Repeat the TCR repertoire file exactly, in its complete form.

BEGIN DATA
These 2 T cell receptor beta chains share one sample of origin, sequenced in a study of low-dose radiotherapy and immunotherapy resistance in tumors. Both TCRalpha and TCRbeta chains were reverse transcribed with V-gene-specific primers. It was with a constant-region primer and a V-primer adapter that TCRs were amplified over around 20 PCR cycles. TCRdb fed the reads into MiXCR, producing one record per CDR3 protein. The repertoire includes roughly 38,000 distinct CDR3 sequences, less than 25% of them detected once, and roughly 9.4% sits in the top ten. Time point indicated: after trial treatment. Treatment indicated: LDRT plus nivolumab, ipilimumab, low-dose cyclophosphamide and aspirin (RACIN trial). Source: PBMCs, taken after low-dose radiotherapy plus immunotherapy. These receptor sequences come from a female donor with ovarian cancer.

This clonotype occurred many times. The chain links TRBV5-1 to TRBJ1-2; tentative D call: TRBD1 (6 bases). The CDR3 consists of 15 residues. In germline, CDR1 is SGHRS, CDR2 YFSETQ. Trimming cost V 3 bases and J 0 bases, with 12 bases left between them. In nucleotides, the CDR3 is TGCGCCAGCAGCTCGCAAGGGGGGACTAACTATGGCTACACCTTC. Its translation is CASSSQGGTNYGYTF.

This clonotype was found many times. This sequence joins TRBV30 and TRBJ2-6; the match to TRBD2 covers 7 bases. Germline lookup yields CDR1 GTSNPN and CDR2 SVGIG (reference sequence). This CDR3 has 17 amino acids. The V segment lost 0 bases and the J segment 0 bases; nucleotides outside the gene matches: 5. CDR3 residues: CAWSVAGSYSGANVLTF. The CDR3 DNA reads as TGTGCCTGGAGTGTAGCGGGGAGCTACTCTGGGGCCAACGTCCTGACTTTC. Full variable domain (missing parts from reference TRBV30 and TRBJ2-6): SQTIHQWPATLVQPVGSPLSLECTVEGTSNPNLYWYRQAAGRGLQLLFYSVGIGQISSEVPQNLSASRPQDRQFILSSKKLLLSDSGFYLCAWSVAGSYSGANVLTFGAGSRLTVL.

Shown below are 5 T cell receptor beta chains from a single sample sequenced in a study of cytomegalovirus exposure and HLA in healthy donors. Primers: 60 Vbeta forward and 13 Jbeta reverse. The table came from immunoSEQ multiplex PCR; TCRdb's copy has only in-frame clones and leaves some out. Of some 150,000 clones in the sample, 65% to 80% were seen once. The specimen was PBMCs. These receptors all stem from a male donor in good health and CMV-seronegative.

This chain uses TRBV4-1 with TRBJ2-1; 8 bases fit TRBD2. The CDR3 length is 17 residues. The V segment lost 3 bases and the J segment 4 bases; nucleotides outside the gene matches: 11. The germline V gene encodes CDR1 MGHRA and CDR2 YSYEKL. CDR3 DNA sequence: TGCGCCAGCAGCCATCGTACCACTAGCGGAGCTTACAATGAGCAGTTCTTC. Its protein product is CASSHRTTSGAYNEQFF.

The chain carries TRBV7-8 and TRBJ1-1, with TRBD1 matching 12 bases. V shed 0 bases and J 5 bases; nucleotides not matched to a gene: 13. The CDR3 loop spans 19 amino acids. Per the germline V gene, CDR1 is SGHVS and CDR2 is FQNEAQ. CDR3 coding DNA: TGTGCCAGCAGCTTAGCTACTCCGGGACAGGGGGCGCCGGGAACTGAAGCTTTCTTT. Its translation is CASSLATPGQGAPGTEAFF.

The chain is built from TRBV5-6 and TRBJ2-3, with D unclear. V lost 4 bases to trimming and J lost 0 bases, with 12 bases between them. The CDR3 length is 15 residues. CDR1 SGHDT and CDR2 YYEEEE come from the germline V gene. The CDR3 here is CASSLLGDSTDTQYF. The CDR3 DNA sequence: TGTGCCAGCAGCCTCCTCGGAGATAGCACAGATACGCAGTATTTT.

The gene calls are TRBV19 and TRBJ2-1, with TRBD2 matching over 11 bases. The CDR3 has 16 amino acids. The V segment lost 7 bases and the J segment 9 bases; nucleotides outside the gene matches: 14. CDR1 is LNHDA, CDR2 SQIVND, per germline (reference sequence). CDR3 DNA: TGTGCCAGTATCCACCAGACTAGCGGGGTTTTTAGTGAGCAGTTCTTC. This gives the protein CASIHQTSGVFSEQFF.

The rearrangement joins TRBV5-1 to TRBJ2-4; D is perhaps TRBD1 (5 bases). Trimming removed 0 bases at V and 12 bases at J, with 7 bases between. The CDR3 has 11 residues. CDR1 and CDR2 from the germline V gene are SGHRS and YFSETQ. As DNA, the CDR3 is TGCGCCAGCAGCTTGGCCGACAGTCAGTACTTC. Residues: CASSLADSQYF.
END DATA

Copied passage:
These 2 T cell receptor beta chains share one sample of origin, sequenced in a study of low-dose radiotherapy and immunotherapy resistance in tumors. Both TCRalpha and TCRbeta chains were reverse transcribed with V-gene-specific primers. It was with a constant-region primer and a V-primer adapter that TCRs were amplified over around 20 PCR cycles. TCRdb fed the reads into MiXCR, producing one record per CDR3 protein. The repertoire includes roughly 38,000 distinct CDR3 sequences, less than 25% of them detected once, and roughly 9.4% sits in the top ten. Time point indicated: after trial treatment. Treatment indicated: LDRT plus nivolumab, ipilimumab, low-dose cyclophosphamide and aspirin (RACIN trial). Source: PBMCs, taken after low-dose radiotherapy plus immunotherapy. These receptor sequences come from a female donor with ovarian cancer.

This clonotype occurred many times. The chain links TRBV5-1 to TRBJ1-2; tentative D call: TRBD1 (6 bases). The CDR3 consists of 15 residues. In germline, CDR1 is SGHRS, CDR2 YFSETQ. Trimming cost V 3 bases and J 0 bases, with 12 bases left between them. In nucleotides, the CDR3 is TGCGCCAGCAGCTCGCAAGGGGGGACTAACTATGGCTACACCTTC. Its translation is CASSSQGGTNYGYTF.

This clonotype was found many times. This sequence joins TRBV30 and TRBJ2-6; the match to TRBD2 covers 7 bases. Germline lookup yields CDR1 GTSNPN and CDR2 SVGIG (reference sequence). This CDR3 has 17 amino acids. The V segment lost 0 bases and the J segment 0 bases; nucleotides outside the gene matches: 5. CDR3 residues: CAWSVAGSYSGANVLTF. The CDR3 DNA reads as TGTGCCTGGAGTGTAGCGGGGAGCTACTCTGGGGCCAACGTCCTGACTTTC. Full variable domain (missing parts from reference TRBV30 and TRBJ2-6): SQTIHQWPATLVQPVGSPLSLECTVEGTSNPNLYWYRQAAGRGLQLLFYSVGIGQISSEVPQNLSASRPQDRQFILSSKKLLLSDSGFYLCAWSVAGSYSGANVLTFGAGSRLTVL.

Shown below are 5 T cell receptor beta chains from a single sample sequenced in a study of cytomegalovirus exposure and HLA in healthy donors. Primers: 60 Vbeta forward and 13 Jbeta reverse. The table came from immunoSEQ multiplex PCR; TCRdb's copy has only in-frame clones and leaves some out. Of some 150,000 clones in the sample, 65% to 80% were seen once. The specimen was PBMCs. These receptors all stem from a male donor in good health and CMV-seronegative.

This chain uses TRBV4-1 with TRBJ2-1; 8 bases fit TRBD2. The CDR3 length is 17 residues. The V segment lost 3 bases and the J segment 4 bases; nucleotides outside the gene matches: 11. The germline V gene encodes CDR1 MGHRA and CDR2 YSYEKL. CDR3 DNA sequence: TGCGCCAGCAGCCATCGTACCACTAGCGGAGCTTACAATGAGCAGTTCTTC. Its protein product is CASSHRTTSGAYNEQFF.

The chain carries TRBV7-8 and TRBJ1-1, with TRBD1 matching 12 bases. V shed 0 bases and J 5 bases; nucleotides not matched to a gene: 13. The CDR3 loop spans 19 amino acids. Per the germline V gene, CDR1 is SGHVS and CDR2 is FQNEAQ. CDR3 coding DNA: TGTGCCAGCAGCTTAGCTACTCCGGGACAGGGGGCGCCGGGAACTGAAGCTTTCTTT. Its translation is CASSLATPGQGAPGTEAFF.

The chain is built from TRBV5-6 and TRBJ2-3, with D unclear. V lost 4 bases to trimming and J lost 0 bases, with 12 bases between them. The CDR3 length is 15 residues. CDR1 SGHDT and CDR2 YYEEEE come from the germline V gene. The CDR3 here is CASSLLGDSTDTQYF. The CDR3 DNA sequence: TGTGCCAGCAGCCTCCTCGGAGATAGCACAGATACGCAGTATTTT.

The gene calls are TRBV19 and TRBJ2-1, with TRBD2 matching over 11 bases. The CDR3 has 16 amino acids. The V segment lost 7 bases and the J segment 9 bases; nucleotides outside the gene matches: 14. CDR1 is LNHDA, CDR2 SQIVND, per germline (reference sequence). CDR3 DNA: TGTGCCAGTATCCACCAGACTAGCGGGGTTTTTAGTGAGCAGTTCTTC. This gives the protein CASIHQTSGVFSEQFF.

The rearrangement joins TRBV5-1 to TRBJ2-4; D is perhaps TRBD1 (5 bases). Trimming removed 0 bases at V and 12 bases at J, with 7 bases between. The CDR3 has 11 residues. CDR1 and CDR2 from the germline V gene are SGHRS and YFSETQ. As DNA, the CDR3 is TGCGCCAGCAGCTTGGCCGACAGTCAGTACTTC. Residues: CASSLADSQYF.